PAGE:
An exchange traded fund ("ETF") is a form of collective investment scheme which is structured to facilitate the trading of its shares on an exchange throughout the day in a similar manner to the way in which an equity security may be traded on an exchange. This feature distinguishes it from traditional collective investment schemes which only provide for direct subscriptions and redemptions of their shares.
European ETFs are established as Undertakings for collective investment in transferable securities ("UCITS") which benefit from the strong global UCITS brand and the efficient passport regime which allows UCITS to be sold on a retail basis throughout the EU. Although non-UCITS EU funds ("AIFs") may also avail of an EU passport regime under the AIFM Directive where such AIFs are marketed to professional investors, the establishment of such AIFs as ETFs is not currently practical given operational issues involved in ensuring investors are limited to professional investors. EU AIFs marketed to retail investors cannot avail of the EU passport under the AIFM Directive but it is hoped that this may change in the future. To date, ETFs have generally been structured as passively managed index tracking funds (passive ETFs). Such passive ETFs seek to provide their investors with a return closely aligned to the return of the relevant index which they track. This may be done through physically holding a portfolio of securities in the same weighting as that held by the relevant index. This would commonly be referred to as a physical ETF. Alternatively, an ETF may seek to track an index through the use of derivatives (such as a total return swap) or a mix of derivatives and securities. This structure is sometimes referred to as a synthetic ETF. The use of derivatives will give rise to leverage and counterparty exposure and therefore such derivatives will be required to be managed and monitored in accordance with the UCITS requirements. Please refer to our UCITS brochures for details on the regulatory requirements which apply to Irish UCITS funds.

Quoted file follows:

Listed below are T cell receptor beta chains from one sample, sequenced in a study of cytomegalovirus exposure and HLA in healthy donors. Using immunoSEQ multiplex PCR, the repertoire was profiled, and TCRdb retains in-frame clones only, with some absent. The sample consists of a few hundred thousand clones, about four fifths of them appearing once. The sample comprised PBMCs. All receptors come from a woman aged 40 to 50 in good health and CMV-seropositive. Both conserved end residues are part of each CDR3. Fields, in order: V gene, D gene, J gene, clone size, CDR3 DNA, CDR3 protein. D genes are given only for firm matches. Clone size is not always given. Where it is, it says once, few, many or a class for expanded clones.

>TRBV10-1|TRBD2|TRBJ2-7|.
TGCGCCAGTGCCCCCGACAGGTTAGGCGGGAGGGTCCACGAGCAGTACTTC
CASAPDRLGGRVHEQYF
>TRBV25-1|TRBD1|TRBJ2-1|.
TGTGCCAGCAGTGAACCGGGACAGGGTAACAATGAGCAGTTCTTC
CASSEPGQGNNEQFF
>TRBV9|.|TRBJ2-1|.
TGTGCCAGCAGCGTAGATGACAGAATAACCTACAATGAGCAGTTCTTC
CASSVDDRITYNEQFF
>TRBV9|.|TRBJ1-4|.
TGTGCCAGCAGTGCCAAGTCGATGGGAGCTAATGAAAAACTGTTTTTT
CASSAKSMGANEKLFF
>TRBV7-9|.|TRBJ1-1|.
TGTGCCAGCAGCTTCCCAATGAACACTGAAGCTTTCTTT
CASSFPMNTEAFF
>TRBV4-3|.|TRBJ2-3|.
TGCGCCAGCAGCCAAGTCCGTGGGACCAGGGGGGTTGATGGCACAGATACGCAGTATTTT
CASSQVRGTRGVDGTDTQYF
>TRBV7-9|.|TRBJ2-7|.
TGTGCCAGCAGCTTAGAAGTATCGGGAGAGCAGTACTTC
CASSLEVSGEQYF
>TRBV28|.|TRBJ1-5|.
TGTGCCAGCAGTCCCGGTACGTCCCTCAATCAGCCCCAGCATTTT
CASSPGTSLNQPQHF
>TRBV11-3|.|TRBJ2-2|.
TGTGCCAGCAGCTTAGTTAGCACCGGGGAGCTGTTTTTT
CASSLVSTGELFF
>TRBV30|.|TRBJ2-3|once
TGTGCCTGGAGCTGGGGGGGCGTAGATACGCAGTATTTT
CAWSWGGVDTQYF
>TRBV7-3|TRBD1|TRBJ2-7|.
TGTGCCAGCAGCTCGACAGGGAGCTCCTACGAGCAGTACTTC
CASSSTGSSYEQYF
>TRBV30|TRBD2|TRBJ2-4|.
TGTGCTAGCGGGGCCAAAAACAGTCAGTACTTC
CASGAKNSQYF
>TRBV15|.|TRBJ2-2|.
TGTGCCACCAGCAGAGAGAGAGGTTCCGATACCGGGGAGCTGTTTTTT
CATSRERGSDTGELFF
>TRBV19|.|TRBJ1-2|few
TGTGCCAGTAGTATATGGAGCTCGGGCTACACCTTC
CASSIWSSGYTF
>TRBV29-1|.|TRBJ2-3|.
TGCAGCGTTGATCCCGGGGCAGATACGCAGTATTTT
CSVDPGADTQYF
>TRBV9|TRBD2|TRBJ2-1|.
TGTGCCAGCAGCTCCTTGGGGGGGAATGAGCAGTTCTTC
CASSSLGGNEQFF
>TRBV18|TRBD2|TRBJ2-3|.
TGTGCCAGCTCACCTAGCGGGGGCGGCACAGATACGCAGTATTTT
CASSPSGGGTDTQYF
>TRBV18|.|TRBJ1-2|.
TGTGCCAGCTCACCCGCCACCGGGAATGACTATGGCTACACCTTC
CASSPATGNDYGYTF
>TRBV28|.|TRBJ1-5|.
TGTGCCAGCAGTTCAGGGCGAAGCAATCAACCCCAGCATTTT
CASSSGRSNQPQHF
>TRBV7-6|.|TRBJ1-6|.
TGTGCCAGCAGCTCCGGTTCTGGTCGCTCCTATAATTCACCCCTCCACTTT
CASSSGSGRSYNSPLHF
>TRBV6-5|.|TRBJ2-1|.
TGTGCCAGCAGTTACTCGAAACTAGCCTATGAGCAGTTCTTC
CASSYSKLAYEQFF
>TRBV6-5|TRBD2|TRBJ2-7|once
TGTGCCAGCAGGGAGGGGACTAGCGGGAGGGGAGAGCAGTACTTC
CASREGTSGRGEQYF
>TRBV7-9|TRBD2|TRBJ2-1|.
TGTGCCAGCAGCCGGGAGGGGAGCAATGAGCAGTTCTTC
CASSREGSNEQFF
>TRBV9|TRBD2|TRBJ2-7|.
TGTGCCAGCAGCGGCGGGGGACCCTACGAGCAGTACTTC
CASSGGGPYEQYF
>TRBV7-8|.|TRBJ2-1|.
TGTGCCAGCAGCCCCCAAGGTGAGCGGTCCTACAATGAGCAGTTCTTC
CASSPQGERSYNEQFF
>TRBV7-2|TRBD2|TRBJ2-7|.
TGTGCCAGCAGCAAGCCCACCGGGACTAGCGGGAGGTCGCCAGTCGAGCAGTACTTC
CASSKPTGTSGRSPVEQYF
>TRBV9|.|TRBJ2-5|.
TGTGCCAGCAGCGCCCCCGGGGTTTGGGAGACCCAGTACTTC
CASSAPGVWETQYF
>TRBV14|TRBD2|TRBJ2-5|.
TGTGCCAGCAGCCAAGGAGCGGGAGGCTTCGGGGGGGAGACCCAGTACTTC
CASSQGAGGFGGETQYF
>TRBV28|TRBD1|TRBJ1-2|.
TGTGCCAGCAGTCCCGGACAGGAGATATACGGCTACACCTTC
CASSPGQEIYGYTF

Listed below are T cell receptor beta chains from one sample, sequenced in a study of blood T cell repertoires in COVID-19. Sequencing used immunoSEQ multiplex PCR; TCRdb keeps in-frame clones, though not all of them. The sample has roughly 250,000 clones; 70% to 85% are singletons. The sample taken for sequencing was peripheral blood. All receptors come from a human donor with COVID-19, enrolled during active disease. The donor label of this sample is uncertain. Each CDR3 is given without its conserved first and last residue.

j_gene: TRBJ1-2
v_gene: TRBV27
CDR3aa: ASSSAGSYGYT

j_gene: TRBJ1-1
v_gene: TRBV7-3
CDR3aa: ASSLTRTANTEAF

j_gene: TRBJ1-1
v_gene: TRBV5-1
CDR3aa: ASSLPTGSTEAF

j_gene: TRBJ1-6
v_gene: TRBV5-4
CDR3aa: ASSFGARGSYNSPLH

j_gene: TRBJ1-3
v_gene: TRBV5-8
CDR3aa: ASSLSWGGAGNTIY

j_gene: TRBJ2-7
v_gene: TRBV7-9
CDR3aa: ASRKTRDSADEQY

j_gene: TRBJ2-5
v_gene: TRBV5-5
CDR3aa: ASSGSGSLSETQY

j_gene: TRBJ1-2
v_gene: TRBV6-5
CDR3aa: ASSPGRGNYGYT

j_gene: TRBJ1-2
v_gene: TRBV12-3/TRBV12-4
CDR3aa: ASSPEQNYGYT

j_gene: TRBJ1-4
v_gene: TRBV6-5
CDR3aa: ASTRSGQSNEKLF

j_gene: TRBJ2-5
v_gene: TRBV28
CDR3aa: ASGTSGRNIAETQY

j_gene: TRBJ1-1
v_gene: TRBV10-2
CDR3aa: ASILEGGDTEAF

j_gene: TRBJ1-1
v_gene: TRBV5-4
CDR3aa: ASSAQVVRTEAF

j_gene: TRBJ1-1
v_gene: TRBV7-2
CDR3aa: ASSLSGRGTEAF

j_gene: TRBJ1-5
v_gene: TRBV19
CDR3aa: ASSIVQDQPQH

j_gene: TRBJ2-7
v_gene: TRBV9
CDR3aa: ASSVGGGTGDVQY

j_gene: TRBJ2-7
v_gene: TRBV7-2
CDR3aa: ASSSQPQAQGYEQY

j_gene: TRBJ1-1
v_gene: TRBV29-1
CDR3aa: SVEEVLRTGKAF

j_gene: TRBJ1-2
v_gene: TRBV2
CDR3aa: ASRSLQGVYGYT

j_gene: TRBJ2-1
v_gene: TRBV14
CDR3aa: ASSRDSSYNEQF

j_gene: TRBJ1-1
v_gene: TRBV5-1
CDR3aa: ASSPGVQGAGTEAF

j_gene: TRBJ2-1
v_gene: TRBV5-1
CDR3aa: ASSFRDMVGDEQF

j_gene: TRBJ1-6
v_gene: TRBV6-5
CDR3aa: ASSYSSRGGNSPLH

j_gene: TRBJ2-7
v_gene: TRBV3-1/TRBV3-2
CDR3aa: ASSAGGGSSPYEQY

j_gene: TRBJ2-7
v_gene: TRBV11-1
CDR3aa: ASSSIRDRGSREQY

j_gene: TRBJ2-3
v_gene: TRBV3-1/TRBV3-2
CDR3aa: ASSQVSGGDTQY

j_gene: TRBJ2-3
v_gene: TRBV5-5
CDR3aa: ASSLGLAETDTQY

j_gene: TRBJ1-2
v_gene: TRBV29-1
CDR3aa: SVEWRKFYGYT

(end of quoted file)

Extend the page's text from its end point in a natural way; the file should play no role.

There has been dramatic growth in recent years both in terms of the size of the ETF market and the number of products available in the market. It is estimated that as of April 2014, there was approximately Euro 444 billion invested in European ETFs and that Irish domiciled ETFs accounted for 43% of these ETFs1 (making Ireland the leading European domicile for these types of funds). The breadth of ETF products available to investors has expanded considerably as the market has grown. ETFs are now based upon a wide range of equity and fixed income indices which cover a broad range of industry sectors. We also have seen the introduction of Smart Beta ETFs which although they track a passive index like other passive ETFs, they do so in ways besides the traditional market cap weighted approach. We are also now beginning to see the emergence of actively managed ETFs (i.e. a UCITS ETF where the manager has discretion over the composition of its portfolio subject to the stated objectives and policies as opposed to a passive ETF which tracks an index). However, it remains to be seen whether we will see growth in actively managed ETFs given concerns around transparency requirements which apply to ETFs, i.e. disclosure of the composition of the ETF portfolio on a daily basis to enable the Authorised Participant to value the ETF portfolio on an intra basis which in turn enables it to take steps to ensure the market price does not vary significantly from the net asset value per share price of the ETF and to hedge its intraday risk.
Trading in an ETF
One or more market makers (referred to as "Authorised Participants") are appointed by an ETF to (i) subscribe for and redeem ETF shares directly from the ETF but usually only in large blocks called creation units and (ii) make a market in the ETF shares in the secondary market.
Payment for a...